Day in and day out they protect US interests and promote US influence in economic, military, and political arenas. They are at the forefront of US power. Yet we have proposed debilitating cuts, destroyed morale, left numerous positions vacant, and ignored their expertise. On top of this, they are led by the weakest and least competent secretary of state in memory.

We need an actual policy in the Middle East, focusing on containing Iran, limiting Russian influence, and promoting stability and economic integration, not solely counterterrorism.

Our ability to protect and project US policy has declined as a result.  Our foreign policy and national security are in the hands of amateurs and ideologues (with some exceptions, such as DOD), rather than professionals.

Our nation is fraught with divisions that currently appear too severe to overcome. We hate each other. We cannot come to an agreement on the most basic requirements of government. We have become inward-looking, focused on our own internal conflicts, too busy to worry about the wider world. We view the negatives of world leadership as outweighing the benefits. We have outsourced foreign and national security policy to the military. No disrespect to the military, but their mission is fighting and winning wars, not diplomacy. Using the military for everything takes away from their primary mission and tasks them with something they are not trained for.

We need a robust State Department to conduct foreign policy. We need to be at every international conference and event in order to push our interests and ensure we come out on top. We need to build alliances and international organizations that promote our values and interests. We need to engage, not retreat. We need a strong, modern military focused on winning the next war and preparing to defeat peer competitors as a backup to diplomacy.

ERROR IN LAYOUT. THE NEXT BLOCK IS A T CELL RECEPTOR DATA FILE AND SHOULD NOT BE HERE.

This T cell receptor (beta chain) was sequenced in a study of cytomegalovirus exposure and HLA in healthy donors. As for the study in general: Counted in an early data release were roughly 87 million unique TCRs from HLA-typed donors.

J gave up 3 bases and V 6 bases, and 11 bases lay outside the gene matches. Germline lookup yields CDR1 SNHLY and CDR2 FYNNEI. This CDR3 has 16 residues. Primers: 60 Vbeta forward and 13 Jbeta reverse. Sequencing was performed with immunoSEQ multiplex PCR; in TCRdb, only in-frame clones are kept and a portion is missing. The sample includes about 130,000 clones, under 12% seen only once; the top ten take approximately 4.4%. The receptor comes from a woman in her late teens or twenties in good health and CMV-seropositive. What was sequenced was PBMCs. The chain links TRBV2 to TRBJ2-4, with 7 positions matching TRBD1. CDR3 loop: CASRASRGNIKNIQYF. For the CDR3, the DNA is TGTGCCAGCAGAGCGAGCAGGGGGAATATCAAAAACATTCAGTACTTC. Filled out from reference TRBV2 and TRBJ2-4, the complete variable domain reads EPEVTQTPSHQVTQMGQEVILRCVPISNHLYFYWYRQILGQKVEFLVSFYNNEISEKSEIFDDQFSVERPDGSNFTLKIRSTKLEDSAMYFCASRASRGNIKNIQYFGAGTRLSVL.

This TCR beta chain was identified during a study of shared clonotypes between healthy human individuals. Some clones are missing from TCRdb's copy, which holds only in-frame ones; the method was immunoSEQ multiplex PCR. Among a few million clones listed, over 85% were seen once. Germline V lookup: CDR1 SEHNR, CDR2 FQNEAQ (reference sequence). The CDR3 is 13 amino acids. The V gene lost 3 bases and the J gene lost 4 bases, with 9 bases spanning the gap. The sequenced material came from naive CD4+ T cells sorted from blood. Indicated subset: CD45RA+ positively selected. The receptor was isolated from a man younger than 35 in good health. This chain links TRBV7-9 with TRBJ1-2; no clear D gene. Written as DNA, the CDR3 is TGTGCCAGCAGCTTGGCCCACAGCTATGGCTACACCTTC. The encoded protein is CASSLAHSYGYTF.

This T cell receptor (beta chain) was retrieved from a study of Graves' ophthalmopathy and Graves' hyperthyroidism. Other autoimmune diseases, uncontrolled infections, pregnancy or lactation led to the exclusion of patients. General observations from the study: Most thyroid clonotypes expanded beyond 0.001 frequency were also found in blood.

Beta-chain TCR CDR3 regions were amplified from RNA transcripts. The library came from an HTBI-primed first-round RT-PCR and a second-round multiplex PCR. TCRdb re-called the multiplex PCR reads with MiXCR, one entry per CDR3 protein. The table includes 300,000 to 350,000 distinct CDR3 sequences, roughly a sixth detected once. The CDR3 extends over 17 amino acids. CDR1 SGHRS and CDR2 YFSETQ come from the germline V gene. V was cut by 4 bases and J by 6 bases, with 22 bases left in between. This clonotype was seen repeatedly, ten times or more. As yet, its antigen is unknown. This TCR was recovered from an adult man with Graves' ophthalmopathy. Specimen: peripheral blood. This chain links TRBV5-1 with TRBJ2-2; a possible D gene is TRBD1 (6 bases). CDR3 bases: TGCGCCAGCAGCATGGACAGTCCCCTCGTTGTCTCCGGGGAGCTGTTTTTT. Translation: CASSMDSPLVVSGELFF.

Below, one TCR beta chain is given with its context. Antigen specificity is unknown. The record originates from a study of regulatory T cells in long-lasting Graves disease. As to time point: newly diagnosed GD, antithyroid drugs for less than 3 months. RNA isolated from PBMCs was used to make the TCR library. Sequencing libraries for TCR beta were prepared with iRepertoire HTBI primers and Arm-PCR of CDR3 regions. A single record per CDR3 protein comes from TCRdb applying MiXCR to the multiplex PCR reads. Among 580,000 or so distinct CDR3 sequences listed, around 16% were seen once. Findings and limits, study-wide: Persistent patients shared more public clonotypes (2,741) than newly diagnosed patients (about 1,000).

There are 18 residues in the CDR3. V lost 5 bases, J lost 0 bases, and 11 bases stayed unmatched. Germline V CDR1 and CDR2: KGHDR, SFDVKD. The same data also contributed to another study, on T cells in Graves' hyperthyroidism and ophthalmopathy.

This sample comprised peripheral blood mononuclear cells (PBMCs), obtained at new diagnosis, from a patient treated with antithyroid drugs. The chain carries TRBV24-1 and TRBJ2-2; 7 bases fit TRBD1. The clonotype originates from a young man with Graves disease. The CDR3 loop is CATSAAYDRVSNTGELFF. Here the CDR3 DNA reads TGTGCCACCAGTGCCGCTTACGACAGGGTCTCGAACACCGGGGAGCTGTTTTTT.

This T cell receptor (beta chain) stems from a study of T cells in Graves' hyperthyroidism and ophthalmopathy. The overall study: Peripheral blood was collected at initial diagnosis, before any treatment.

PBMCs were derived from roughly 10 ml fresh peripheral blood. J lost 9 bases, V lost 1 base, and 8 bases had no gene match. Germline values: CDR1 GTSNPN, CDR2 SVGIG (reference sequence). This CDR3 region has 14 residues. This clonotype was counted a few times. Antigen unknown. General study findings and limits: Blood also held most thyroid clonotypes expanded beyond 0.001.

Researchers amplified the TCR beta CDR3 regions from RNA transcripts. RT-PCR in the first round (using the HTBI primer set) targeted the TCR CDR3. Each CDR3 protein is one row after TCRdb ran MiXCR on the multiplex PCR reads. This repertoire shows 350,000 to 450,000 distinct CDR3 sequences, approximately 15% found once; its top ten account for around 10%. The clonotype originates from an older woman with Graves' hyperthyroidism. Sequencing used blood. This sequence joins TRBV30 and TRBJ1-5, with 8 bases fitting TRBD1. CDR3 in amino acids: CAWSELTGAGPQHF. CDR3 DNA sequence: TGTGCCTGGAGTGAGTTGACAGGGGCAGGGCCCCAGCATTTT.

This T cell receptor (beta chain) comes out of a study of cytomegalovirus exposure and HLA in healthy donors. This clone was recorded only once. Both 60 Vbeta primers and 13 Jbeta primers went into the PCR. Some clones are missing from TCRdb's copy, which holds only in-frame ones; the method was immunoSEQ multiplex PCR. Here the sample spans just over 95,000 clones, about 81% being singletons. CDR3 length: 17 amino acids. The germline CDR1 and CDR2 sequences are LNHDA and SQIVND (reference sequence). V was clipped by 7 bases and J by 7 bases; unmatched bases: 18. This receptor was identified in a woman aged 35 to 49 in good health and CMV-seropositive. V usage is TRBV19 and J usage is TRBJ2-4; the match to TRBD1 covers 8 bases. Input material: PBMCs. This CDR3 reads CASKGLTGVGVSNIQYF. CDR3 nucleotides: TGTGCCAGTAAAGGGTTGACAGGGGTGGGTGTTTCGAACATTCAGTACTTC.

We need an actual policy in the Middle East, focusing on containing Iran, limiting Russian influence, and promoting stability and economic integration, not solely counterterrorism. We need a Pacific policy, forging an understanding among Asian nations to counter Chinese expansion and influence while promoting economic integration. These policies should clearly outline our objectives and the definition of success. Unpredictability is a tactic, not a strategy. We need a vibrant NATO to counter the threat from Russia. That also includes ensuring that NATO countries live up to their commitments on military spending.

We should consider whether to pull out of negotiations between Israel and the Palestinians. We have given up all pretense of objectivity and can no longer be an honest broker. It is a thankless job—let someone else handle it. There is a realignment occurring between Israel and her Arab neighbors, driven in large part by Iran’s efforts at expansion. We should concentrate on that in order to build a coalition to contain Iranian power. We need to consider the future of Turkey. It is now ruled by an autocrat with delusions of grandeur. Turkey wants to expand its influence and power in the region. Does this come at the expense of others (Israel, Egypt)? Do we write Turkey off as a lost cause or try to salvage it and bring it back into the fold?

These are some of the many questions we need to deal with. This administration should focus on bringing US leadership back, not abrogating that leadership to others.

The opinions expressed here by contributors are their own and are not the view of OpsLens which seeks to provide a platform for experience-driven commentary on today's trending headlines in the U.S. and around the world. Have a different opinion or something more to add on this topic? Contact us for guidelines on submitting your own experience-driven commentary.
Luis Rueda

Luis Rueda is a retired CIA Operations Officer with over 28 years of experience in the clandestine service. During his storied career with the CIA, Rueda served as Chief of Station New Delhi and Chief of Iraq Operations during Operation Iraqi Freedom.